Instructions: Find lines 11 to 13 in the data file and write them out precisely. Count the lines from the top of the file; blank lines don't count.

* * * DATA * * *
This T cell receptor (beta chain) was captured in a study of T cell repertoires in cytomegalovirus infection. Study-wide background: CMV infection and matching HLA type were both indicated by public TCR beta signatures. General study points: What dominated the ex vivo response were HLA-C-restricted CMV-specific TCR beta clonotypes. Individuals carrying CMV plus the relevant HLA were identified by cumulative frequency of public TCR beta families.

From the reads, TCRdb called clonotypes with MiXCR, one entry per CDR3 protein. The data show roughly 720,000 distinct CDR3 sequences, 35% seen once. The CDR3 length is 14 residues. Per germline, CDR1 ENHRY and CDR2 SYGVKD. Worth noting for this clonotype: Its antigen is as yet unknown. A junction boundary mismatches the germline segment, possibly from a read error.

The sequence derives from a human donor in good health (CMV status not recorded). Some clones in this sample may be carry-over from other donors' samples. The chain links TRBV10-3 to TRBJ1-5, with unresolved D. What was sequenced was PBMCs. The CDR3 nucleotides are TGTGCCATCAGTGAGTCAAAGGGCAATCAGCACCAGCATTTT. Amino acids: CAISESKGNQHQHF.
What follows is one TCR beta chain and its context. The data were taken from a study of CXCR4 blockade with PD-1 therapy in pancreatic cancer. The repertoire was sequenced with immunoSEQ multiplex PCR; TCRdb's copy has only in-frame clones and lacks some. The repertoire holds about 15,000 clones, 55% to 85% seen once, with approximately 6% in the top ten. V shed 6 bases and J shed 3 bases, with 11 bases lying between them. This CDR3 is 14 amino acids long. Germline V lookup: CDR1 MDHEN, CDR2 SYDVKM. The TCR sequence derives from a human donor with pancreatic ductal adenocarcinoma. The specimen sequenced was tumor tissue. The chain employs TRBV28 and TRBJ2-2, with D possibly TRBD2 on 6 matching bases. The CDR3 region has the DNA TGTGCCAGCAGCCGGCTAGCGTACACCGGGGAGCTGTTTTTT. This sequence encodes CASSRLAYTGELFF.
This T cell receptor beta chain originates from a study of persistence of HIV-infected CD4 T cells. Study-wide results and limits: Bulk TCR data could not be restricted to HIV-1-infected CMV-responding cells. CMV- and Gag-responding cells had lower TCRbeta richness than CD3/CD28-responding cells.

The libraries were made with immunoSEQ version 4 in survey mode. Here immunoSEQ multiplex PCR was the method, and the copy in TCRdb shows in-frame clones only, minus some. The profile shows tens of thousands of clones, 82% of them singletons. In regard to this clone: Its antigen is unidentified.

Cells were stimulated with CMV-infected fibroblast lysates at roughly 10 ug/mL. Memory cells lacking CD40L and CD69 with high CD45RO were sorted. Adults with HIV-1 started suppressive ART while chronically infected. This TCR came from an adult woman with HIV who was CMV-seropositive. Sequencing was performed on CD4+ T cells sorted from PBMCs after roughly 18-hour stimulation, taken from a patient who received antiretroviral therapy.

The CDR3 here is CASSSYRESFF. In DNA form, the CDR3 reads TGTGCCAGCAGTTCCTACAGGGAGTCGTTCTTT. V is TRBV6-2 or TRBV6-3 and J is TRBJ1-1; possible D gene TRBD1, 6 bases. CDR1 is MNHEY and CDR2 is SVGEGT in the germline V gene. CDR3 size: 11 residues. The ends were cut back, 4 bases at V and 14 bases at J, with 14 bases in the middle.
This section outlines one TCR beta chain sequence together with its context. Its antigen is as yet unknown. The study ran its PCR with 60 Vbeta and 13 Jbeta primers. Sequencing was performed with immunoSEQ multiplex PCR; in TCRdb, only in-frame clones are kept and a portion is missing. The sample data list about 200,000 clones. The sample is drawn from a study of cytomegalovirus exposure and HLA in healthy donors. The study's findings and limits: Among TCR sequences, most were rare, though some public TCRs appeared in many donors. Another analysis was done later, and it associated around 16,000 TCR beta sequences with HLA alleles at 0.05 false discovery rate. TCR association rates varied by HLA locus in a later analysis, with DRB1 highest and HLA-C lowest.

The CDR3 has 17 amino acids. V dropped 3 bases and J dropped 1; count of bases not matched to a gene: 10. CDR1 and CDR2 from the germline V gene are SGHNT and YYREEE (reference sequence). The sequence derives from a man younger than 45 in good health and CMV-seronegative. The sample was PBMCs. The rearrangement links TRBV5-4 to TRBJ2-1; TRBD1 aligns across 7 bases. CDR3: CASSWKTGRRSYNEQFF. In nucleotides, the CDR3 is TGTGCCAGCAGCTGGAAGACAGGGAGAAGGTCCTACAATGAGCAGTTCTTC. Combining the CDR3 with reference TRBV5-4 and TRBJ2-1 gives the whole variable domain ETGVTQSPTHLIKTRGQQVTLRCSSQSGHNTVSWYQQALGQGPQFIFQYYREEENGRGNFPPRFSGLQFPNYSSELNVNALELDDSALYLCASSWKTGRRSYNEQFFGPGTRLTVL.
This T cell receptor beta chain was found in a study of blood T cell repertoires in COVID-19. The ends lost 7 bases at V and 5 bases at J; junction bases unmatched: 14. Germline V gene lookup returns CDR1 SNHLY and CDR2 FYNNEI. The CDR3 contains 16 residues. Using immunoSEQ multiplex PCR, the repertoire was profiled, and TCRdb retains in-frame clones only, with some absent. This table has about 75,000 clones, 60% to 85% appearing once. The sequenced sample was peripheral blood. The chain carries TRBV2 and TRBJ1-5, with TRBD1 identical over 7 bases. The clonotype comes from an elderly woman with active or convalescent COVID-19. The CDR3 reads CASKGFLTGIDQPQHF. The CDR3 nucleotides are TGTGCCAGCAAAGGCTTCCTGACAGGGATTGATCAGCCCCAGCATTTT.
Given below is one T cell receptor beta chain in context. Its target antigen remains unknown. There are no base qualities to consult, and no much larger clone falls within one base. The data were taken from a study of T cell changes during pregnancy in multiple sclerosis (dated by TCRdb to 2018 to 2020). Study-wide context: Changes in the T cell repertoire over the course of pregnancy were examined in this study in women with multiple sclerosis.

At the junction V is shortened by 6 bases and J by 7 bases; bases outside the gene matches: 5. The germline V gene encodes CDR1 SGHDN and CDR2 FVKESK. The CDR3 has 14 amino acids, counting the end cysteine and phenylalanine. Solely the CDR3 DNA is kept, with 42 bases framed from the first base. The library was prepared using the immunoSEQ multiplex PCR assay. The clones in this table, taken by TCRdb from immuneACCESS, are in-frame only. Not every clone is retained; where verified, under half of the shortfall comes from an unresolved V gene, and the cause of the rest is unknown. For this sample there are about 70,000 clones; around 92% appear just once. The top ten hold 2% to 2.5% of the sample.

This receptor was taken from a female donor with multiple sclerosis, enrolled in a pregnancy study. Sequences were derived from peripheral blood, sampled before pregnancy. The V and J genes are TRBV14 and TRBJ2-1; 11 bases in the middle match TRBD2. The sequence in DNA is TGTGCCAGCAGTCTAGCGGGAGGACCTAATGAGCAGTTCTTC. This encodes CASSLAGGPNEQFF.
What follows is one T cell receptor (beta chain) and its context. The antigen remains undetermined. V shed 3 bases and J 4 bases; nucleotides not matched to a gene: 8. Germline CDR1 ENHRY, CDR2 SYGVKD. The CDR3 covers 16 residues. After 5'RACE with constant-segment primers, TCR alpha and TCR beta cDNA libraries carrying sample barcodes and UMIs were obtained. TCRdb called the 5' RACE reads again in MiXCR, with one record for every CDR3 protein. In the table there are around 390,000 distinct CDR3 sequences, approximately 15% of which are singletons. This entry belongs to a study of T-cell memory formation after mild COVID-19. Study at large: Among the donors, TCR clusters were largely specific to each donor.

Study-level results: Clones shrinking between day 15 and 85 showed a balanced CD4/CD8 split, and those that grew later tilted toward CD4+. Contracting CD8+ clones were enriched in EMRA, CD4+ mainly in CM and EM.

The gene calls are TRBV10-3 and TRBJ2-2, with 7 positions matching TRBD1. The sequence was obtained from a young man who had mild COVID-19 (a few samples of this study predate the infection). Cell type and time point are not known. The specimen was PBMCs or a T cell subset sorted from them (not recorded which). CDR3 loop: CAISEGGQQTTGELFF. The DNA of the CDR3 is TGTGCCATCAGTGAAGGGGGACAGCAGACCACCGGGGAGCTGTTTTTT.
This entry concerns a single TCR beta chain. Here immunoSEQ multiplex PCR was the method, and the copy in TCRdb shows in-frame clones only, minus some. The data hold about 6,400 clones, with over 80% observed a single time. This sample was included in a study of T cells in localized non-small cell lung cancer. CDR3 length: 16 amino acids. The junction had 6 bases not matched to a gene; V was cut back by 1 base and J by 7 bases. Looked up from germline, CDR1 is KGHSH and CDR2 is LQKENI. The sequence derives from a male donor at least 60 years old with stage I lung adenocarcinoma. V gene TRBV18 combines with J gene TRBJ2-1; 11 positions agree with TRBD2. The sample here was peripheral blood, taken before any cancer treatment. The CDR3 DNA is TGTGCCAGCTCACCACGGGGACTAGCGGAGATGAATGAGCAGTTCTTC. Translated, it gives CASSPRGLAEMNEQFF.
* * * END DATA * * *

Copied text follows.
This T cell receptor beta chain was found in a study of blood T cell repertoires in COVID-19. The ends lost 7 bases at V and 5 bases at J; junction bases unmatched: 14. Germline V gene lookup returns CDR1 SNHLY and CDR2 FYNNEI. The CDR3 contains 16 residues. Using immunoSEQ multiplex PCR, the repertoire was profiled, and TCRdb retains in-frame clones only, with some absent. This table has about 75,000 clones, 60% to 85% appearing once. The sequenced sample was peripheral blood. The chain carries TRBV2 and TRBJ1-5, with TRBD1 identical over 7 bases. The clonotype comes from an elderly woman with active or convalescent COVID-19. The CDR3 reads CASKGFLTGIDQPQHF. The CDR3 nucleotides are TGTGCCAGCAAAGGCTTCCTGACAGGGATTGATCAGCCCCAGCATTTT.
Given below is one T cell receptor beta chain in context. Its target antigen remains unknown. There are no base qualities to consult, and no much larger clone falls within one base. The data were taken from a study of T cell changes during pregnancy in multiple sclerosis (dated by TCRdb to 2018 to 2020). Study-wide context: Changes in the T cell repertoire over the course of pregnancy were examined in this study in women with multiple sclerosis.

At the junction V is shortened by 6 bases and J by 7 bases; bases outside the gene matches: 5. The germline V gene encodes CDR1 SGHDN and CDR2 FVKESK. The CDR3 has 14 amino acids, counting the end cysteine and phenylalanine. Solely the CDR3 DNA is kept, with 42 bases framed from the first base. The library was prepared using the immunoSEQ multiplex PCR assay. The clones in this table, taken by TCRdb from immuneACCESS, are in-frame only. Not every clone is retained; where verified, under half of the shortfall comes from an unresolved V gene, and the cause of the rest is unknown. For this sample there are about 70,000 clones; around 92% appear just once. The top ten hold 2% to 2.5% of the sample.